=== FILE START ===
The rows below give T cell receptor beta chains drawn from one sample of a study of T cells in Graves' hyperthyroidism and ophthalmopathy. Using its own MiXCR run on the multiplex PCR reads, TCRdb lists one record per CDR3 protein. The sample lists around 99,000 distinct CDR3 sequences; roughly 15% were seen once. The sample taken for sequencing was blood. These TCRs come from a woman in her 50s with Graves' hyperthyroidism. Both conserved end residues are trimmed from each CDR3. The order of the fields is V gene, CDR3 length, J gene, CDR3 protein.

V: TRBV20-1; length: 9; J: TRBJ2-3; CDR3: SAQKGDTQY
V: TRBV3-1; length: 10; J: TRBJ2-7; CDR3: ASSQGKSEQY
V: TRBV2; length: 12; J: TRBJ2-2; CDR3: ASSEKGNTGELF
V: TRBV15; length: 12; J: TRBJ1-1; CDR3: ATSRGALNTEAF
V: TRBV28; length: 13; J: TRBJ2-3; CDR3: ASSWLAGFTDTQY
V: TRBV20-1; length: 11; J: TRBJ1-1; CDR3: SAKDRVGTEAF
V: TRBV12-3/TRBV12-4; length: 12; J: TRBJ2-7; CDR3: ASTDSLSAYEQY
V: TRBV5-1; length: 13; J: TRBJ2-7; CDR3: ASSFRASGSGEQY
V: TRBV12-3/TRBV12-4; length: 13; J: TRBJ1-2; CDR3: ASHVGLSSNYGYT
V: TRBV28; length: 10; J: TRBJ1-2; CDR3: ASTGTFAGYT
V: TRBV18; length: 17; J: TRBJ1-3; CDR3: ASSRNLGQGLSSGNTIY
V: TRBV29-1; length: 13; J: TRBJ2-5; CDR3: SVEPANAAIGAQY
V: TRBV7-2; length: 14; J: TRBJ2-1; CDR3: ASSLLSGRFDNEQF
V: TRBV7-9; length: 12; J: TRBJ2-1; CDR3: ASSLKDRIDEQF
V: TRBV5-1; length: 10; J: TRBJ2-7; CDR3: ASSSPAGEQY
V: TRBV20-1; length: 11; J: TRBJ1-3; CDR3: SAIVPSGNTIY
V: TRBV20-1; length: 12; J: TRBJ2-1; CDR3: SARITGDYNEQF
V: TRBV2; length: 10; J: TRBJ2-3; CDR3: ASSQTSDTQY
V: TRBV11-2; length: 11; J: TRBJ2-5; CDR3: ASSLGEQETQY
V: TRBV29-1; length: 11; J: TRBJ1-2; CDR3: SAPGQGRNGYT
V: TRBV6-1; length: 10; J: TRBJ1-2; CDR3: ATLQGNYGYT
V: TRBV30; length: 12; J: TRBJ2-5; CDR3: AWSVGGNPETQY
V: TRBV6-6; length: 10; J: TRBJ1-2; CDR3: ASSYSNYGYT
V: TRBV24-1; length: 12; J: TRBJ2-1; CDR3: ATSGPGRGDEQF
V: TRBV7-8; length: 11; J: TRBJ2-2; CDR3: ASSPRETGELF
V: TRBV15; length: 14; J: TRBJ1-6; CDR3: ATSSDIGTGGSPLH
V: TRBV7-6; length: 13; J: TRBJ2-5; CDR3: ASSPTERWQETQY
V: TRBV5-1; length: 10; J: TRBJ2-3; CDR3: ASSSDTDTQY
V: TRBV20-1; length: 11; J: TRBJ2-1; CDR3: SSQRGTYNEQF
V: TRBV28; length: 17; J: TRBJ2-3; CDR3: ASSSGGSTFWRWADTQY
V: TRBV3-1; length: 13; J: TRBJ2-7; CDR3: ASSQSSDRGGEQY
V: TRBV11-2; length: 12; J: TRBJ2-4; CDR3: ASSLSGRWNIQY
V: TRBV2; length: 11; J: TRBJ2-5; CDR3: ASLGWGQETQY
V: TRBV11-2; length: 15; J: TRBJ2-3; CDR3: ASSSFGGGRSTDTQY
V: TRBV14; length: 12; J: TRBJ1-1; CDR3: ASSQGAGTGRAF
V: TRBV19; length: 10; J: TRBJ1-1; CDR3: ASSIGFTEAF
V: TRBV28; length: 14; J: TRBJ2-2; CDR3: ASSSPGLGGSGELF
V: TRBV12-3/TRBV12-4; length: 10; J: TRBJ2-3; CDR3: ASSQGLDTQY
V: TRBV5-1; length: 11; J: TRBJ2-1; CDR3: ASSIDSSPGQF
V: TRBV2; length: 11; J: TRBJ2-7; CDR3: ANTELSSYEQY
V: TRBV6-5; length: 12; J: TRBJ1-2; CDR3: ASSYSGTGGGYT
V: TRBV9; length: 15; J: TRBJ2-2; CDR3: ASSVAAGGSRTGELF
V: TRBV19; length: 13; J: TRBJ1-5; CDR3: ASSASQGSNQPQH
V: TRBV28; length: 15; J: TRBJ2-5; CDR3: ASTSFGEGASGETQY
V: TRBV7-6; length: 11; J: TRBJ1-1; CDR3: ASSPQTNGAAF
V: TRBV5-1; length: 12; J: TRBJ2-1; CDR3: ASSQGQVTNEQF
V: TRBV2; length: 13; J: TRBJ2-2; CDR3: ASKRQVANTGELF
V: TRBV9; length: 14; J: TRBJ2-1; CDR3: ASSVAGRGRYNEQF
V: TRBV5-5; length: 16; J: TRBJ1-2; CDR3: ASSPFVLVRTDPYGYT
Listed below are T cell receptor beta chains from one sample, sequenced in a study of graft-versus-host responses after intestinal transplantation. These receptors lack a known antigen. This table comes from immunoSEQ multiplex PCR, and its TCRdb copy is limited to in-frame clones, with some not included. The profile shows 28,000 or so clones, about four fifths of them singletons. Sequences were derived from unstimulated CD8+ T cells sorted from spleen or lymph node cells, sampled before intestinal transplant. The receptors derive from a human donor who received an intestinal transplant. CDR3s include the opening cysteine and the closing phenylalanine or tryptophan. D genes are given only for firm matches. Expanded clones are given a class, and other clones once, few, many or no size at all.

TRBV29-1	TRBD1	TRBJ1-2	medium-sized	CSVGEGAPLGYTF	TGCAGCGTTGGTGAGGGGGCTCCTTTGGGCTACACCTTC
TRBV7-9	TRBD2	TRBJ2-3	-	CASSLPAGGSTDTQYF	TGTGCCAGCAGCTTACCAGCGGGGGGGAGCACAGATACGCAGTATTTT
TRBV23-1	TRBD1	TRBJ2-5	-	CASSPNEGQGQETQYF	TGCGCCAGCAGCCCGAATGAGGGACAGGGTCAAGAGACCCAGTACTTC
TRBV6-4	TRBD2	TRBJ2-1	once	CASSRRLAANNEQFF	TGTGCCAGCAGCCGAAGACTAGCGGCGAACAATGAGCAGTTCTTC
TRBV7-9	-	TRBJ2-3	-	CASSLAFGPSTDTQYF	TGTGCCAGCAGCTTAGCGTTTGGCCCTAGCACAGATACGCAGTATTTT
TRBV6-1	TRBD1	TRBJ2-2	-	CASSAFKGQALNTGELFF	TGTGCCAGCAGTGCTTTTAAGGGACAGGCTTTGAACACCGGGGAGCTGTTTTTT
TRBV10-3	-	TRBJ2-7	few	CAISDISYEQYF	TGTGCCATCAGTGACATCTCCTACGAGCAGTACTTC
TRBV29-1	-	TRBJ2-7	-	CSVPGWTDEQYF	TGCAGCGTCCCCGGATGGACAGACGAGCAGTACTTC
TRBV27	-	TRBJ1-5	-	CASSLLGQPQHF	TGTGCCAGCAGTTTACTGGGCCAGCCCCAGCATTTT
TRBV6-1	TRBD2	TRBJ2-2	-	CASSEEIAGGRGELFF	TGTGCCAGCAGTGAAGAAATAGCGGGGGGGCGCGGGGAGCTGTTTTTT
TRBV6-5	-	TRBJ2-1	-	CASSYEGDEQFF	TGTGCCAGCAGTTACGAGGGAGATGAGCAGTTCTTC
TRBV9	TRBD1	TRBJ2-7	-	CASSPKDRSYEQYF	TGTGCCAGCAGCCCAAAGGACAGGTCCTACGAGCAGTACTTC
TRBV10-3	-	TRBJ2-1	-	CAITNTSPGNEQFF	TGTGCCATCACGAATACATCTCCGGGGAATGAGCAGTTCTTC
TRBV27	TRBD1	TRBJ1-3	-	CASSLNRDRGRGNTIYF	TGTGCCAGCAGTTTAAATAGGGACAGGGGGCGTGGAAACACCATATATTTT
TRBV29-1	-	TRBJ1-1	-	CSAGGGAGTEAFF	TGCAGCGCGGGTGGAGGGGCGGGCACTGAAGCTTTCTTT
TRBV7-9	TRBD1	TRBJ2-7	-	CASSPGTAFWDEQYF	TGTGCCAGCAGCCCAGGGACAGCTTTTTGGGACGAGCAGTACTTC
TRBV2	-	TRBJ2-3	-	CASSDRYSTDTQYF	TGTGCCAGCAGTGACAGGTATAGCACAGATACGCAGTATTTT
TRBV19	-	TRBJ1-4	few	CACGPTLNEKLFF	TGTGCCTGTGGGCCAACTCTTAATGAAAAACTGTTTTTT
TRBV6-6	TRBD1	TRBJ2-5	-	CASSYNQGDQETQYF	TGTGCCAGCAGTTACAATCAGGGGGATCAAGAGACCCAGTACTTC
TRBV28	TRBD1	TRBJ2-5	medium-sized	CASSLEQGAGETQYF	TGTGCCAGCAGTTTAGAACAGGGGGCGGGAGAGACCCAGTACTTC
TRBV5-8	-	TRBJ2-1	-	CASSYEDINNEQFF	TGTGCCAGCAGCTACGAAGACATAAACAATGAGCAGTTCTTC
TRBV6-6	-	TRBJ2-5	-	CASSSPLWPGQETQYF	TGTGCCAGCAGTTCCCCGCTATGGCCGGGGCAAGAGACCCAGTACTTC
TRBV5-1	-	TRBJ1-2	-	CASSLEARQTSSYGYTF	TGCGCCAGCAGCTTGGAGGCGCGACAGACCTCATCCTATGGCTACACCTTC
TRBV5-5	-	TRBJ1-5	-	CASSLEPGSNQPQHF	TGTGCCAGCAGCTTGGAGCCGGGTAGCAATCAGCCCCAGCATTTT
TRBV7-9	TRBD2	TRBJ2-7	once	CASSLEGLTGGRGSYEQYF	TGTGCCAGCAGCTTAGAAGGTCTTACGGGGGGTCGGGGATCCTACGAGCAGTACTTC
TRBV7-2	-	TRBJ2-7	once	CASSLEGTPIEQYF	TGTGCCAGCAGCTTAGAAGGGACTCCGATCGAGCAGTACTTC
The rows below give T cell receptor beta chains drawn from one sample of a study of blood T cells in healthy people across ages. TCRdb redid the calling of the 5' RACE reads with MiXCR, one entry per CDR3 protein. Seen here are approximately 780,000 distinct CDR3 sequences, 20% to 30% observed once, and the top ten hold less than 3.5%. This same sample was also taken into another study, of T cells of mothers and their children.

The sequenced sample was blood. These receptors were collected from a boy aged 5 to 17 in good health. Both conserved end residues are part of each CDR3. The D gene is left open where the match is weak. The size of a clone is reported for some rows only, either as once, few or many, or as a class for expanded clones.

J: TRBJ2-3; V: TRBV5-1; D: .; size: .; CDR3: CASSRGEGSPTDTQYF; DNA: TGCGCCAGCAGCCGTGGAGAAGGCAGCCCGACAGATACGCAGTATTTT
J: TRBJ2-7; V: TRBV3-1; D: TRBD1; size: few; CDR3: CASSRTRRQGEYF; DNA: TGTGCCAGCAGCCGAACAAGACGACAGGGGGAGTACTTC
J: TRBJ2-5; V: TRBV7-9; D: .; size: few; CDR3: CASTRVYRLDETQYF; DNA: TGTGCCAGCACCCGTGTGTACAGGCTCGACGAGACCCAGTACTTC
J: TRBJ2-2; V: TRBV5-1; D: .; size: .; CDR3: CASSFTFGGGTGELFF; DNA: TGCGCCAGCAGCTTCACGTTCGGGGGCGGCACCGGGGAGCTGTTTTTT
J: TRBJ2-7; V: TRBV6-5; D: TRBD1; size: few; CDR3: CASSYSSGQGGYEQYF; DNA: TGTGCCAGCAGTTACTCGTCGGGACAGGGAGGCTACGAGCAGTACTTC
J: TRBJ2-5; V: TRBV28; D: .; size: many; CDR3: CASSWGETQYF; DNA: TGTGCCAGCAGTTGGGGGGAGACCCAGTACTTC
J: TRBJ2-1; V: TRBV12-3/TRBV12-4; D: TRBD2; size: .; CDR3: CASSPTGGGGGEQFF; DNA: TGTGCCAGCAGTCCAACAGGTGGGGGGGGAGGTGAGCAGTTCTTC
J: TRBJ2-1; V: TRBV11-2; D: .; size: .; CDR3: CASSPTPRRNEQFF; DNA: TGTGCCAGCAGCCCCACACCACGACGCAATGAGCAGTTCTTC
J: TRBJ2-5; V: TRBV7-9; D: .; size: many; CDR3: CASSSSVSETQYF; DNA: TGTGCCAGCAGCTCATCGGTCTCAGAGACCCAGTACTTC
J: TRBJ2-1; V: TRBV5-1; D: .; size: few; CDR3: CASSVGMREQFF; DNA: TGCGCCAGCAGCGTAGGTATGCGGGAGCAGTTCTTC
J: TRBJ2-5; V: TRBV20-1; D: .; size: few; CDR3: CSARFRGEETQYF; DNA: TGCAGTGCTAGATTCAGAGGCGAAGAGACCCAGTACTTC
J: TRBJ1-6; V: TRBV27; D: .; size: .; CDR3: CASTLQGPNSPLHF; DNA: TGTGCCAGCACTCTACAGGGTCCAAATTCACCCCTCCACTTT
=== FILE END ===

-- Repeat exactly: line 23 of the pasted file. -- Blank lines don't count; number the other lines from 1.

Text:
V: TRBV30; length: 12; J: TRBJ2-5; CDR3: AWSVGGNPETQY